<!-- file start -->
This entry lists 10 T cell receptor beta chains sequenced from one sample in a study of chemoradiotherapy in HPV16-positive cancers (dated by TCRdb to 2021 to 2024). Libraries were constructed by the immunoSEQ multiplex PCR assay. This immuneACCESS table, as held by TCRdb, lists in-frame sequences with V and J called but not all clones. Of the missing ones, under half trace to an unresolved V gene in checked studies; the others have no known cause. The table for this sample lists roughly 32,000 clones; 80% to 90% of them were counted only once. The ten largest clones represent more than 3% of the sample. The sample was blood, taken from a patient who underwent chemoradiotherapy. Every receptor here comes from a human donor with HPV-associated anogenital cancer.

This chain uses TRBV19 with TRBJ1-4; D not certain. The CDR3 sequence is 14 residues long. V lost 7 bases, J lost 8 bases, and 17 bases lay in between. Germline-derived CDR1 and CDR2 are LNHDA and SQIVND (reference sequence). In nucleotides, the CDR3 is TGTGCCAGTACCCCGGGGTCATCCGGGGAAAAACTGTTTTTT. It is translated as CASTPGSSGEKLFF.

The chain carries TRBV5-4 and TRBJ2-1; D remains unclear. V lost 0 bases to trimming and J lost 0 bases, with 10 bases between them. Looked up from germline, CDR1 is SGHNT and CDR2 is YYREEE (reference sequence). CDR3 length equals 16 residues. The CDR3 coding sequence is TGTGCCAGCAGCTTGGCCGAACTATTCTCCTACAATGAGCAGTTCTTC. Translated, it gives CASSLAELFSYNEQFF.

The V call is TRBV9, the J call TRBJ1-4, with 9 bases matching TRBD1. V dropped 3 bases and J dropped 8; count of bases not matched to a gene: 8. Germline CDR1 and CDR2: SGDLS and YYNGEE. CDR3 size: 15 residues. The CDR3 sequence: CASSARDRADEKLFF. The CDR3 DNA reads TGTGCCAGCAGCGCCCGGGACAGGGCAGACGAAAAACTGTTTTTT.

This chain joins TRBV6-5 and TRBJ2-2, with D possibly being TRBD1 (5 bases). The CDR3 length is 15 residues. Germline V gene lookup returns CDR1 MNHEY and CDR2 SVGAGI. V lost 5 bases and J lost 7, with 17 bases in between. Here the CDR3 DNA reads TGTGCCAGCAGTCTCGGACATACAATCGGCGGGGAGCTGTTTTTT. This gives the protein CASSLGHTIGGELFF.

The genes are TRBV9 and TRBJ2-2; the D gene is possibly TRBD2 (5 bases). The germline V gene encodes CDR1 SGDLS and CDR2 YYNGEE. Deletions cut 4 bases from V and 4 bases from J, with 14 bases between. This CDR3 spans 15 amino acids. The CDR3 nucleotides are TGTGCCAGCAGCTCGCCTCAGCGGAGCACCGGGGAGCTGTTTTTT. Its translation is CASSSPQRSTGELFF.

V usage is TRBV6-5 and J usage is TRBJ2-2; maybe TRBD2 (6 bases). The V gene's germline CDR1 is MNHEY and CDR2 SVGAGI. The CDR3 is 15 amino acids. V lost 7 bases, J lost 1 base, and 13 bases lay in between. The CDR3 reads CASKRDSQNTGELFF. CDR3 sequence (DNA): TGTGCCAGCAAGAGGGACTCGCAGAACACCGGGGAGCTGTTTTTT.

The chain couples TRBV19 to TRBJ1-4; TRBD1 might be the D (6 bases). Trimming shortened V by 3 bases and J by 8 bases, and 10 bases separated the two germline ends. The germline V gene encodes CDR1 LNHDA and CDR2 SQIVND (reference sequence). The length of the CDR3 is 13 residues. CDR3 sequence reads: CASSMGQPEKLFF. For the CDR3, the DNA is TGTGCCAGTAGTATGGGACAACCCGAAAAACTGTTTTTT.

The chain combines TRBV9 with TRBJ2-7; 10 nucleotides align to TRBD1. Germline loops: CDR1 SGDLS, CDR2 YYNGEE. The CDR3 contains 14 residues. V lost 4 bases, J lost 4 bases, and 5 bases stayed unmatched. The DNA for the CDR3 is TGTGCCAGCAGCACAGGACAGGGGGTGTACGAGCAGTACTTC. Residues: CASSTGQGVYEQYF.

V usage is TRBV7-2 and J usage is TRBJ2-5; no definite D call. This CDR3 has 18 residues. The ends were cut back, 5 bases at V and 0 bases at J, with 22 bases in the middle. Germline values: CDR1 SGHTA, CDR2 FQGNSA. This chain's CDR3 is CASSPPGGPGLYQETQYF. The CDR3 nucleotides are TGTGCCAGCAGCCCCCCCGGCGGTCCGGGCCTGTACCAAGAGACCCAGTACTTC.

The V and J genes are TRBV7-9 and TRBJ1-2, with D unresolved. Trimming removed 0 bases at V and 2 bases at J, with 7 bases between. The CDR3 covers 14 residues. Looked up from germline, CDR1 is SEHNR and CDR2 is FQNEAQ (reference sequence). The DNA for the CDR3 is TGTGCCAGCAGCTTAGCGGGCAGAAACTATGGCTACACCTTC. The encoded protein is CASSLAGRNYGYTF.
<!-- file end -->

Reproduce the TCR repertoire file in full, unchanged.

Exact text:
This entry lists 10 T cell receptor beta chains sequenced from one sample in a study of chemoradiotherapy in HPV16-positive cancers (dated by TCRdb to 2021 to 2024). Libraries were constructed by the immunoSEQ multiplex PCR assay. This immuneACCESS table, as held by TCRdb, lists in-frame sequences with V and J called but not all clones. Of the missing ones, under half trace to an unresolved V gene in checked studies; the others have no known cause. The table for this sample lists roughly 32,000 clones; 80% to 90% of them were counted only once. The ten largest clones represent more than 3% of the sample. The sample was blood, taken from a patient who underwent chemoradiotherapy. Every receptor here comes from a human donor with HPV-associated anogenital cancer.

This chain uses TRBV19 with TRBJ1-4; D not certain. The CDR3 sequence is 14 residues long. V lost 7 bases, J lost 8 bases, and 17 bases lay in between. Germline-derived CDR1 and CDR2 are LNHDA and SQIVND (reference sequence). In nucleotides, the CDR3 is TGTGCCAGTACCCCGGGGTCATCCGGGGAAAAACTGTTTTTT. It is translated as CASTPGSSGEKLFF.

The chain carries TRBV5-4 and TRBJ2-1; D remains unclear. V lost 0 bases to trimming and J lost 0 bases, with 10 bases between them. Looked up from germline, CDR1 is SGHNT and CDR2 is YYREEE (reference sequence). CDR3 length equals 16 residues. The CDR3 coding sequence is TGTGCCAGCAGCTTGGCCGAACTATTCTCCTACAATGAGCAGTTCTTC. Translated, it gives CASSLAELFSYNEQFF.

The V call is TRBV9, the J call TRBJ1-4, with 9 bases matching TRBD1. V dropped 3 bases and J dropped 8; count of bases not matched to a gene: 8. Germline CDR1 and CDR2: SGDLS and YYNGEE. CDR3 size: 15 residues. The CDR3 sequence: CASSARDRADEKLFF. The CDR3 DNA reads TGTGCCAGCAGCGCCCGGGACAGGGCAGACGAAAAACTGTTTTTT.

This chain joins TRBV6-5 and TRBJ2-2, with D possibly being TRBD1 (5 bases). The CDR3 length is 15 residues. Germline V gene lookup returns CDR1 MNHEY and CDR2 SVGAGI. V lost 5 bases and J lost 7, with 17 bases in between. Here the CDR3 DNA reads TGTGCCAGCAGTCTCGGACATACAATCGGCGGGGAGCTGTTTTTT. This gives the protein CASSLGHTIGGELFF.

The genes are TRBV9 and TRBJ2-2; the D gene is possibly TRBD2 (5 bases). The germline V gene encodes CDR1 SGDLS and CDR2 YYNGEE. Deletions cut 4 bases from V and 4 bases from J, with 14 bases between. This CDR3 spans 15 amino acids. The CDR3 nucleotides are TGTGCCAGCAGCTCGCCTCAGCGGAGCACCGGGGAGCTGTTTTTT. Its translation is CASSSPQRSTGELFF.

V usage is TRBV6-5 and J usage is TRBJ2-2; maybe TRBD2 (6 bases). The V gene's germline CDR1 is MNHEY and CDR2 SVGAGI. The CDR3 is 15 amino acids. V lost 7 bases, J lost 1 base, and 13 bases lay in between. The CDR3 reads CASKRDSQNTGELFF. CDR3 sequence (DNA): TGTGCCAGCAAGAGGGACTCGCAGAACACCGGGGAGCTGTTTTTT.

The chain couples TRBV19 to TRBJ1-4; TRBD1 might be the D (6 bases). Trimming shortened V by 3 bases and J by 8 bases, and 10 bases separated the two germline ends. The germline V gene encodes CDR1 LNHDA and CDR2 SQIVND (reference sequence). The length of the CDR3 is 13 residues. CDR3 sequence reads: CASSMGQPEKLFF. For the CDR3, the DNA is TGTGCCAGTAGTATGGGACAACCCGAAAAACTGTTTTTT.

The chain combines TRBV9 with TRBJ2-7; 10 nucleotides align to TRBD1. Germline loops: CDR1 SGDLS, CDR2 YYNGEE. The CDR3 contains 14 residues. V lost 4 bases, J lost 4 bases, and 5 bases stayed unmatched. The DNA for the CDR3 is TGTGCCAGCAGCACAGGACAGGGGGTGTACGAGCAGTACTTC. Residues: CASSTGQGVYEQYF.

V usage is TRBV7-2 and J usage is TRBJ2-5; no definite D call. This CDR3 has 18 residues. The ends were cut back, 5 bases at V and 0 bases at J, with 22 bases in the middle. Germline values: CDR1 SGHTA, CDR2 FQGNSA. This chain's CDR3 is CASSPPGGPGLYQETQYF. The CDR3 nucleotides are TGTGCCAGCAGCCCCCCCGGCGGTCCGGGCCTGTACCAAGAGACCCAGTACTTC.

The V and J genes are TRBV7-9 and TRBJ1-2, with D unresolved. Trimming removed 0 bases at V and 2 bases at J, with 7 bases between. The CDR3 covers 14 residues. Looked up from germline, CDR1 is SEHNR and CDR2 is FQNEAQ (reference sequence). The DNA for the CDR3 is TGTGCCAGCAGCTTAGCGGGCAGAAACTATGGCTACACCTTC. The encoded protein is CASSLAGRNYGYTF.